2012 Yemeni presidential election
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politics and government of
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During the Yemeni revolution, the Gulf Cooperation Council proposed an agreement whereby President Ali Abdullah Saleh would transfer his powers to Vice President Hadi. Saleh signed an agreement in Riyadh on 23 November 2011 under which he was to remain in office as a figurehead for up to three months, after which elections would be held. On 26 November, Hadi announced 21 February 2012 as the date for the elections.
The Houthis in northern Yemen called for a boycott of the vote, but said they would not stop those who wished to vote from doing so. In the same vein, the southern secessionists also called for a boycott. Yemeni police said they had arrested "hardliners" from the movement who sought to forcefully prevent people from voting.
Despite the ongoing uprising and reactions that continued to cause violence, other poll related violence included at least two attacks near polling stations prior to the vote. One of the attacks occurred the day before the election in Aden, a stronghold of the Southern Movement seeking to secede and restore an independent South Yemen, that result in the death of one soldier. The Yemeni government warned that there was "certain" to be violent attempts to disrupt the vote. On election day, at least one security service personnel was killed in the southern al-Mansoura district. Further violence was reported in the south. Al-Qaeda in the Arabian Peninsula was also accused of attacking election committees.
According to Yemeni law, the final result was expected within ten days. Voter turnout was reported to be 65%.
|Abd Rabbuh Mansur Hadi||General People's Congress||6,621,921||100|
China – At a regular press briefing Foreign Ministry spokesman Hong Lei said "We hope relevant parties make joint efforts to ensure a peaceful and orderly political transitional process, to restore normal social order at an early date and realize national stability and development".
France – A Foreign Ministry statement said that France welcomed the holding of the presidential election, commended the Yemeni people for their mobilization and the conduct of the election, which for the most part was peaceful. It also addressed its congratulations to, and expressed its support for and trust in Hadi, however it recognized that serious acts of intimidation resulting in the loss of life were committed in certain southern governorates, notably in the city of Aden, in an attempt to jeopardize the success of the elections, strongly condemning these acts.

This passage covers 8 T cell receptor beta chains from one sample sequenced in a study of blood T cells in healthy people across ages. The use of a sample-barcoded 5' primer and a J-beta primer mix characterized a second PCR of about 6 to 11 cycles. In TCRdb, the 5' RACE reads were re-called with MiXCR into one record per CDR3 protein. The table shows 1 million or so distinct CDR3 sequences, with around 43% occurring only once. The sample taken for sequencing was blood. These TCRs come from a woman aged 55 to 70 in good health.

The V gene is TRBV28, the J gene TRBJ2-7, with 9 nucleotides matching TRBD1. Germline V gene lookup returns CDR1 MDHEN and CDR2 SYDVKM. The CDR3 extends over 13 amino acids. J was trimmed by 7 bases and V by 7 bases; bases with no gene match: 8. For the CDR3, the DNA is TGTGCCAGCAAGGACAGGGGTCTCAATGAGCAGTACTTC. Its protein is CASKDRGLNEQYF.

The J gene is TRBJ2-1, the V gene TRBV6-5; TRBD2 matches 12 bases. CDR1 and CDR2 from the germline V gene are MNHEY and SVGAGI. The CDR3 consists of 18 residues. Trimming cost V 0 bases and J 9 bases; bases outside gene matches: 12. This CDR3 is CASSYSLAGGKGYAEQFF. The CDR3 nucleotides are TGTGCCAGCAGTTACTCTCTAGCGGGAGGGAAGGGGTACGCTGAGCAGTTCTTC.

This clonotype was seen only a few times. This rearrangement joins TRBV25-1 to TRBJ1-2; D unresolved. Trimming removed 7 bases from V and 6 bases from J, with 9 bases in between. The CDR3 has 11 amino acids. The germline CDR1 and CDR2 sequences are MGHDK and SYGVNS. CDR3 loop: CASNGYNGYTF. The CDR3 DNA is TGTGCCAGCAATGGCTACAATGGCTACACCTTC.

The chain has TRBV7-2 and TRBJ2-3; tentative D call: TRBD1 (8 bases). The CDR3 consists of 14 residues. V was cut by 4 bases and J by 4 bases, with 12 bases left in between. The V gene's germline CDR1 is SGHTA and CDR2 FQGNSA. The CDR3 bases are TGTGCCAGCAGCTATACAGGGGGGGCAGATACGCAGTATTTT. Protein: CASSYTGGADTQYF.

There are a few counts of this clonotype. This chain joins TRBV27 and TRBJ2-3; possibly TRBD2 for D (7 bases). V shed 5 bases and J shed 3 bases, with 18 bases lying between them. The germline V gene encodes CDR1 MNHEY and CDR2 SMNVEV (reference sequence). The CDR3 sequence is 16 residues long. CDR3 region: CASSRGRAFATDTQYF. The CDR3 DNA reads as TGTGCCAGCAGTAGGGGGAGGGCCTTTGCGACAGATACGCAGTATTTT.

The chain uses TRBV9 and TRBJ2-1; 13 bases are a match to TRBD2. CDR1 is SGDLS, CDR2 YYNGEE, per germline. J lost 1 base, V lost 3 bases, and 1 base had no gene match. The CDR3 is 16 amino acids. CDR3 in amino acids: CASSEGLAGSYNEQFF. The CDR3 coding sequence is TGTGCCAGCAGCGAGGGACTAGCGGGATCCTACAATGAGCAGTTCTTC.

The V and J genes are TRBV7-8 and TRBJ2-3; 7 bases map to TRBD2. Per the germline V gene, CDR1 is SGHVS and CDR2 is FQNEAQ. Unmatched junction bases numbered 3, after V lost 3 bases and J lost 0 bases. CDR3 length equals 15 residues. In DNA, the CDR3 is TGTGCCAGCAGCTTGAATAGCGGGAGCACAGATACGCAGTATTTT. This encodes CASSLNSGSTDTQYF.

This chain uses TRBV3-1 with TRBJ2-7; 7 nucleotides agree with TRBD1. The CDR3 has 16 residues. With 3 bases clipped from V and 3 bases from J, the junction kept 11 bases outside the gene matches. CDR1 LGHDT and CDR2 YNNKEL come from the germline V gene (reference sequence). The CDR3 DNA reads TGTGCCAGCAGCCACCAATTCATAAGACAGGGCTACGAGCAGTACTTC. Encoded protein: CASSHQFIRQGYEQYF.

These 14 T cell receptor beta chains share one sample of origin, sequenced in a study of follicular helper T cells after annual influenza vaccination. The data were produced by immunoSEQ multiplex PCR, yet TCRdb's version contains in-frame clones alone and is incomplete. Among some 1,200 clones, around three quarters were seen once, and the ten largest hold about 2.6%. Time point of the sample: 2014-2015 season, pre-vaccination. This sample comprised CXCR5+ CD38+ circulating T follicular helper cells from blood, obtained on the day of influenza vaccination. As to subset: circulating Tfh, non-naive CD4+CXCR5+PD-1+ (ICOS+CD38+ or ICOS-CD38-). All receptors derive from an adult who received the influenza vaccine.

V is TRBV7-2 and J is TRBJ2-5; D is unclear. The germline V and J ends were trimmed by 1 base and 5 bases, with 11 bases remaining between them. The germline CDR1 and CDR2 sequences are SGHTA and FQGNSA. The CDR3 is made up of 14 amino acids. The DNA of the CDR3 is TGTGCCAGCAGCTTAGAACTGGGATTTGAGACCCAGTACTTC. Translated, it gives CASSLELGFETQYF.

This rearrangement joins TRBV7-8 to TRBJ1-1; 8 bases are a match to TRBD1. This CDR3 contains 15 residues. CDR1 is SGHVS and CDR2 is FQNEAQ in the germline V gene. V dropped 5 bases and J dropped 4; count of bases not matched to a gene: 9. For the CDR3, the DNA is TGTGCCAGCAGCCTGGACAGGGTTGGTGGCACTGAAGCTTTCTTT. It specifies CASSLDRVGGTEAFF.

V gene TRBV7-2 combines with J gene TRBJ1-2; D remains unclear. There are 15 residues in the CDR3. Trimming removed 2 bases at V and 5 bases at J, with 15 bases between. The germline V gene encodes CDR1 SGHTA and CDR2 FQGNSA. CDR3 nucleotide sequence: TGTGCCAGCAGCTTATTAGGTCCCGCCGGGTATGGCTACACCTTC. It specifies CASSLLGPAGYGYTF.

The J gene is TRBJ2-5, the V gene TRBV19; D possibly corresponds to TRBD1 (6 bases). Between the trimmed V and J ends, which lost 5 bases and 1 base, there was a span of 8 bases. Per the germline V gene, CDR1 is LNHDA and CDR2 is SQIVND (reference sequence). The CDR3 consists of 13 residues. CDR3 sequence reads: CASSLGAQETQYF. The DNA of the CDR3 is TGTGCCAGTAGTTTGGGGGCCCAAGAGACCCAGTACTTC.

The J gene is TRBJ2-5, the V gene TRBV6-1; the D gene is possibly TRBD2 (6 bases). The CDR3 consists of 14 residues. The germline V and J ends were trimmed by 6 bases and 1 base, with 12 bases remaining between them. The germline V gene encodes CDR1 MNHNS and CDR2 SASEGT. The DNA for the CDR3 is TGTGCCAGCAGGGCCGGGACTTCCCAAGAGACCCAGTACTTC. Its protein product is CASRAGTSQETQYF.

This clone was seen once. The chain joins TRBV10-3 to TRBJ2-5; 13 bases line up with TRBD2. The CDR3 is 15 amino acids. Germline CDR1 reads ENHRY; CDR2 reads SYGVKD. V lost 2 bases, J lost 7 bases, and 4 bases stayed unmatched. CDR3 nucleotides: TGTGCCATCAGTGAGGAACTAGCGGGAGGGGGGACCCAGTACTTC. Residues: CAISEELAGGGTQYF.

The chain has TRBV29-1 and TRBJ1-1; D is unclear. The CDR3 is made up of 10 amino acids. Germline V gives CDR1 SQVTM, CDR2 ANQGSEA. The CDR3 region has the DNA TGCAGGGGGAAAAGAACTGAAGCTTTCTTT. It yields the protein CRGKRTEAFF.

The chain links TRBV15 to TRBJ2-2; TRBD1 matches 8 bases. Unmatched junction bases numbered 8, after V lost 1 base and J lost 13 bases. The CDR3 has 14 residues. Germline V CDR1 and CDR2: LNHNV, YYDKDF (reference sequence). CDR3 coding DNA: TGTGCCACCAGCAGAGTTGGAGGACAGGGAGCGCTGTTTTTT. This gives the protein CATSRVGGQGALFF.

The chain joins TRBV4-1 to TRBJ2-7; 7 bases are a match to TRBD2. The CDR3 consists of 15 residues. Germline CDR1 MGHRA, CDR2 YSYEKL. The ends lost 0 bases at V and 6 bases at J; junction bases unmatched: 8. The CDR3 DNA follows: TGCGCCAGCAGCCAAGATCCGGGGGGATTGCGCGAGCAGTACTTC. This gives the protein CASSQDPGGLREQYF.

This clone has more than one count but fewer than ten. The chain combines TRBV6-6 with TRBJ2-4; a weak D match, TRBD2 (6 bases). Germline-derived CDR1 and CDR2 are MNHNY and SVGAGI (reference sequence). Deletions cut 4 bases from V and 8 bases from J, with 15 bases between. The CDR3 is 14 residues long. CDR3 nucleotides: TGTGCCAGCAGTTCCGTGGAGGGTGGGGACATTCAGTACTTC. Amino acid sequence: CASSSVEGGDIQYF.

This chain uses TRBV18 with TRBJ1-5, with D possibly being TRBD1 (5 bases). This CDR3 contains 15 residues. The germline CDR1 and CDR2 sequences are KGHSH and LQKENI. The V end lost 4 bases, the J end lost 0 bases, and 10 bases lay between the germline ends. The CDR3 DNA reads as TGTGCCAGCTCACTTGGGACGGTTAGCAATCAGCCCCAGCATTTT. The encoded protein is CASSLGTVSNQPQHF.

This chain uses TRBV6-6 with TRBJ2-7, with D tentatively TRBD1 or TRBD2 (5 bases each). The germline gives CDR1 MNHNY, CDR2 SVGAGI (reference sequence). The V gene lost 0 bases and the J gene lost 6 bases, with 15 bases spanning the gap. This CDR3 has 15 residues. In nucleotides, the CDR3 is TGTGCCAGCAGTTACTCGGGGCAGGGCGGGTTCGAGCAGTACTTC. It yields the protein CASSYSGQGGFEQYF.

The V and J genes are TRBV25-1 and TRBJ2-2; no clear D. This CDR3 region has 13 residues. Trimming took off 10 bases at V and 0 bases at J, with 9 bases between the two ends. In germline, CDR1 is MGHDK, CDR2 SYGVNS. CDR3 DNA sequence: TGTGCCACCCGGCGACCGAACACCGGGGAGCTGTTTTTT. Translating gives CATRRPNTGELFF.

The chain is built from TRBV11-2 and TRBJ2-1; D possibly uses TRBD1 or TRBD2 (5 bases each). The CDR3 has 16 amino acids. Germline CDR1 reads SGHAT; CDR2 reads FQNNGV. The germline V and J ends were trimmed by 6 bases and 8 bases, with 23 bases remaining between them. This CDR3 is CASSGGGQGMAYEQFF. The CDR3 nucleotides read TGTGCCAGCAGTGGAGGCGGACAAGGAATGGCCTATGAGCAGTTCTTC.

Russia – President of Russia Dmitry Medvedev sent a congratulatory telegram to Hadi, saying "We note with satisfaction that the Republic of Yemen is moving along the path of restoring stability and security and implementing a wide range of social and economic and democratic transformations based on a broad national dialog and in line with the aspirations of all of the country's citizens". Russian Foreign Ministry spokesman Alexander Lukashevich said "We hail the efforts of the Yemeni authorities who provided voting in the earlier stated date, as well as the active participation of the people (in the election process)".
Spain – The Spanish government welcomed the elections, considering it a major step towards the democratic transition and the start of a new phase in Yemen's history. The Spanish Foreign Ministry renewed in a statement its full support for democratic transition process in Yemen and confirmed its intention to continue to work with the Yemeni government and the various spectra of Yemeni society to face the future challenges in various fields.
Turkey – A Foreign Ministry statement welcomed the elections as a significant step and hoped the results of the elections would be beneficial for the Yemeni people. The statement added that "Turkey now expects a national dialogue conference to take place with participation of all seagments in Yemen".
United States – President Barack Obama told Hadi that the United States would be a steadfast partner and urged him to follow through on promises for a broad national dialogue, political reforms and elections by 2014.
Hadi took oath of office in the House of Representatives on 25 February. On the same day a suicide bomber detonated his vehicle outside a presidential palace in Mukalla, the capital of Hadhramaut Governorate, killing at least 26 members of the Republican Guard. Saleh formally ceded power to Hadi and stepped down on 27 February 2012.
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- Al-Qaeda claims deadly attack on a Yemen presidential palace Al Arabiya, 29 February 2016
- Yemen’s Saleh formally steps down after 33 years at helm, hands over power to Hadi Al Arabiya, 27 February 2012